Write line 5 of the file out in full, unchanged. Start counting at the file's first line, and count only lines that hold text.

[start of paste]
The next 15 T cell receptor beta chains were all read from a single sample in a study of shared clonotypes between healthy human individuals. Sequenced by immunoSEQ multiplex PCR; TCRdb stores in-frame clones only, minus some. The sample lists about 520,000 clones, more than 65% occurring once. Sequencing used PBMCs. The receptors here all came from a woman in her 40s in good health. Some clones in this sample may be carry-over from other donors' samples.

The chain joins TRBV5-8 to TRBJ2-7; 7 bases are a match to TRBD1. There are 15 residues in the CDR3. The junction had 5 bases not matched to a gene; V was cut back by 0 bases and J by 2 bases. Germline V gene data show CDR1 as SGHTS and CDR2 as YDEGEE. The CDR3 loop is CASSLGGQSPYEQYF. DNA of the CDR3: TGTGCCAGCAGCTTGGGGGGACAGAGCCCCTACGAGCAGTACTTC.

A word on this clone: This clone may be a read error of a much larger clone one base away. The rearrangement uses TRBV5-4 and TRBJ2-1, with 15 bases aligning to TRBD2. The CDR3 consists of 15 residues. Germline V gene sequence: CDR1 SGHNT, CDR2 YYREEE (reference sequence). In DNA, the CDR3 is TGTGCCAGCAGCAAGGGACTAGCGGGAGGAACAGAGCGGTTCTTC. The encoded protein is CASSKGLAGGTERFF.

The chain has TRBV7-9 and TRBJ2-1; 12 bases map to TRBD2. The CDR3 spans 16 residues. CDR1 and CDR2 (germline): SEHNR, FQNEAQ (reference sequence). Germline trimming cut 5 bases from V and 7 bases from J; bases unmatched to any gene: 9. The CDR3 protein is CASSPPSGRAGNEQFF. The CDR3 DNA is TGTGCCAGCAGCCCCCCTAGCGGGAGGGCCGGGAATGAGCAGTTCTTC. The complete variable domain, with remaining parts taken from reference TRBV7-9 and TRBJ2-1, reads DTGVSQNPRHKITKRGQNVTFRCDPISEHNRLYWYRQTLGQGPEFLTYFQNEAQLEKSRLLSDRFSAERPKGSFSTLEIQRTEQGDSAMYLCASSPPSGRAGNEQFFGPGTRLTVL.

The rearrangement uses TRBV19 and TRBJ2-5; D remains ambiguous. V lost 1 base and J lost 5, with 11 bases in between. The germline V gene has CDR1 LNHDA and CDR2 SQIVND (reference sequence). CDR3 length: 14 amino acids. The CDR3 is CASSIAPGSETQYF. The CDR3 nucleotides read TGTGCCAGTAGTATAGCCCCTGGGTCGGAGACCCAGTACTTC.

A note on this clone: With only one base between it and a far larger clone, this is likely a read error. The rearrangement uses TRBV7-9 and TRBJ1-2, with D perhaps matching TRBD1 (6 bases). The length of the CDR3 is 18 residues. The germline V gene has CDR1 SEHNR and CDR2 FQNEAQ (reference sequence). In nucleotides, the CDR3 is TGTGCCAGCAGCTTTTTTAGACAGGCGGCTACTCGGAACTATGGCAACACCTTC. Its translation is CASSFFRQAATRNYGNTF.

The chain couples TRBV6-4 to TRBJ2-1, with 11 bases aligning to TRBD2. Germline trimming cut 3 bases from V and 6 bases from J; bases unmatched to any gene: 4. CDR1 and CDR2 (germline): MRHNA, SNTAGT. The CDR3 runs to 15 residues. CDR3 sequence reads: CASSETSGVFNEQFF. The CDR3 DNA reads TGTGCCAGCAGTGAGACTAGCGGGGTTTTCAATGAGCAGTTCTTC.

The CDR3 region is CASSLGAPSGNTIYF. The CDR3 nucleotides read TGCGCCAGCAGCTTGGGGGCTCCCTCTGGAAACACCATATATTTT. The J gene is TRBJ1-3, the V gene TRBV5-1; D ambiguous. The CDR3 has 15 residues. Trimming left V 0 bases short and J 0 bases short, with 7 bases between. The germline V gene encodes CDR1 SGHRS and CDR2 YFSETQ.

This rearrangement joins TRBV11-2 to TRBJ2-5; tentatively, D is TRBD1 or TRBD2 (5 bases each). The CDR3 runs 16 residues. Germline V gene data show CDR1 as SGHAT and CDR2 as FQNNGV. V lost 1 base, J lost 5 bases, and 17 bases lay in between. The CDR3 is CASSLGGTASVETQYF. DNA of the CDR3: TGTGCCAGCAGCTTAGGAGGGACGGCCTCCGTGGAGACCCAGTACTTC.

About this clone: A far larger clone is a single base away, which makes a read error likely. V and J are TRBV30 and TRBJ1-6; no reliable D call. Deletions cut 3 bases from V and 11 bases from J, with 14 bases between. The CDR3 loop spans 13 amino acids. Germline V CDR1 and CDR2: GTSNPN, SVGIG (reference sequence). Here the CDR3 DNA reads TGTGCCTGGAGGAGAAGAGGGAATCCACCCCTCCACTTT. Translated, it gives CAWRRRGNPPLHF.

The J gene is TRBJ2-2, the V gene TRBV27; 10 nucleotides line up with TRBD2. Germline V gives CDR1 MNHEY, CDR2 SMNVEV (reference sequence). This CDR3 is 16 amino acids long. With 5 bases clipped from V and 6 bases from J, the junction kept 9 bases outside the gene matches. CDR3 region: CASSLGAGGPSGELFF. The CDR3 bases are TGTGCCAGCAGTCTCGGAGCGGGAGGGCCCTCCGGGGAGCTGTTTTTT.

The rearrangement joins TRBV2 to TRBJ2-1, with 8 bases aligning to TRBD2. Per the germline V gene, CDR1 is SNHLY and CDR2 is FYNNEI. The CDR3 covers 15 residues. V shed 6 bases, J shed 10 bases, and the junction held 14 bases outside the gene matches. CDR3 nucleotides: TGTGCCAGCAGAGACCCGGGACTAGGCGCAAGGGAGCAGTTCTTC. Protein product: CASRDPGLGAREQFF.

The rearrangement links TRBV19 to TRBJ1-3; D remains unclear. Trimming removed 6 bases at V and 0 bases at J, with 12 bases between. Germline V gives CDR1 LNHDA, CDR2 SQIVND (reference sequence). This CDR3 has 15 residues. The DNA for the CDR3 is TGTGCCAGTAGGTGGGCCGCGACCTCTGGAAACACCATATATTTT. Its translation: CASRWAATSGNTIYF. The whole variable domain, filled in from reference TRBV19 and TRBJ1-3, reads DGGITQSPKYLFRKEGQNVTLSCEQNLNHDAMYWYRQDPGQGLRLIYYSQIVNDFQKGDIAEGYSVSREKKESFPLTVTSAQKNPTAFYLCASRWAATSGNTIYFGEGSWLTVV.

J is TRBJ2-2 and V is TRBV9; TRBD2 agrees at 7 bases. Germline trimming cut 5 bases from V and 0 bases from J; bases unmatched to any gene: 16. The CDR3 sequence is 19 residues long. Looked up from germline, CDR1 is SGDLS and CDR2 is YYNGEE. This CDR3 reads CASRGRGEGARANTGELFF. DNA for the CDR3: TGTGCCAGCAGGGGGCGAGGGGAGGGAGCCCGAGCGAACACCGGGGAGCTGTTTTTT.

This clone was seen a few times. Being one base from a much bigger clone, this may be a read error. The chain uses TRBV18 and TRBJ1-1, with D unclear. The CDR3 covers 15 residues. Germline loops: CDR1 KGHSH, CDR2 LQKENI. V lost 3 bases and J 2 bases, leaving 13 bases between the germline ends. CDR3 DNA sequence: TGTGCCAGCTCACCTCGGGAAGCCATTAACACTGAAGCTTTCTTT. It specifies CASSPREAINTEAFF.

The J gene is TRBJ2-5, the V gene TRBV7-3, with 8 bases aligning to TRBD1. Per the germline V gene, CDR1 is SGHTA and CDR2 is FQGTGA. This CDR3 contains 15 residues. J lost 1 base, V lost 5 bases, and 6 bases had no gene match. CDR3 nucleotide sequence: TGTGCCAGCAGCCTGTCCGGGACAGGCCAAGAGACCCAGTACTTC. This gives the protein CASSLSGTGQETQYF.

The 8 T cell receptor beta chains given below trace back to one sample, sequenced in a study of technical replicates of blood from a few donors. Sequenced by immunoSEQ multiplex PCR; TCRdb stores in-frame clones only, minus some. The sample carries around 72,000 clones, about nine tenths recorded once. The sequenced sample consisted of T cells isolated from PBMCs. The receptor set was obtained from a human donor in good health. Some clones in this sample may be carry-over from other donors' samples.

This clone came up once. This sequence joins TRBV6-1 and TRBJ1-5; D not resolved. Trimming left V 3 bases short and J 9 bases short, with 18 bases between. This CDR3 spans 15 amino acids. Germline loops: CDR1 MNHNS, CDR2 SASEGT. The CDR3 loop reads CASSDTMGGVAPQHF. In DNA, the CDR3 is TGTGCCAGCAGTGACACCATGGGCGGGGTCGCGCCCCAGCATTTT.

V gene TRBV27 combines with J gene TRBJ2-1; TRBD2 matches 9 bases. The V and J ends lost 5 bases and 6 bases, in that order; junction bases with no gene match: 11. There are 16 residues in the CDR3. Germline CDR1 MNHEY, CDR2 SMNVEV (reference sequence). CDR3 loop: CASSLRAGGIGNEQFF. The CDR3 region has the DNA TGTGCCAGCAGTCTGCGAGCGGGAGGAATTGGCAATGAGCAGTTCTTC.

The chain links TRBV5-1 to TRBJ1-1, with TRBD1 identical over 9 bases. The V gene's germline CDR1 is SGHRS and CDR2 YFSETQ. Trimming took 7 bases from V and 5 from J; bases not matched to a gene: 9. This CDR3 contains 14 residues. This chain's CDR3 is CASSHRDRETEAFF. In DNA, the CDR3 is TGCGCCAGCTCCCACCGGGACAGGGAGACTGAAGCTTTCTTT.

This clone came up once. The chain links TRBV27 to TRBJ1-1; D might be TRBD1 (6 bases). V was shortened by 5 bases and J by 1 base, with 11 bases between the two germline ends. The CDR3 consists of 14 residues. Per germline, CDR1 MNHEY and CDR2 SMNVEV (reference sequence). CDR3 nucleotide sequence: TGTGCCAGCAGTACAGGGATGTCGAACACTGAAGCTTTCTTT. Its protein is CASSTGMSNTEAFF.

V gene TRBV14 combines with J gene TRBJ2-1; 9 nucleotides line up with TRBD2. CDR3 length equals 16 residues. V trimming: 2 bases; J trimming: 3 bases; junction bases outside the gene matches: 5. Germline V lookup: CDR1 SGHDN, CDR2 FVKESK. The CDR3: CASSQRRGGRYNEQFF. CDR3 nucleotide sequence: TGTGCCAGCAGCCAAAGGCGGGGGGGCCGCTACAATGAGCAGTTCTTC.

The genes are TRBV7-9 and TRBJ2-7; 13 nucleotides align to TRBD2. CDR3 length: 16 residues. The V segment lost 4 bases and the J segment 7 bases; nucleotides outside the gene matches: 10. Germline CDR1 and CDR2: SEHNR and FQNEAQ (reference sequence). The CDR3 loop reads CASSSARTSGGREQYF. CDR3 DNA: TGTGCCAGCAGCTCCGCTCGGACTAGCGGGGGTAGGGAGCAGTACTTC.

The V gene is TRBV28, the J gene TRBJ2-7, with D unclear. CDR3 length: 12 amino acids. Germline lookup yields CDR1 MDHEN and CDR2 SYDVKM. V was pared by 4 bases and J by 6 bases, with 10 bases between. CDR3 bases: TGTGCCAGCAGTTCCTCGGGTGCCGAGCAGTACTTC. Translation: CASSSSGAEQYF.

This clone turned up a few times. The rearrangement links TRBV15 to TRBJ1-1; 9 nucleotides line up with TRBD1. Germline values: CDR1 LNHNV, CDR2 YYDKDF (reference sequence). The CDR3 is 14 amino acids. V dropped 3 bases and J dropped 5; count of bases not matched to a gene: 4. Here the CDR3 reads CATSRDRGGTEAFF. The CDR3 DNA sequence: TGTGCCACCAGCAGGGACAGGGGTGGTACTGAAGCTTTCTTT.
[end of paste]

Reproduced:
The rearrangement uses TRBV19 and TRBJ2-5; D remains ambiguous. V lost 1 base and J lost 5, with 11 bases in between. The germline V gene has CDR1 LNHDA and CDR2 SQIVND (reference sequence). CDR3 length: 14 amino acids. The CDR3 is CASSIAPGSETQYF. The CDR3 nucleotides read TGTGCCAGTAGTATAGCCCCTGGGTCGGAGACCCAGTACTTC.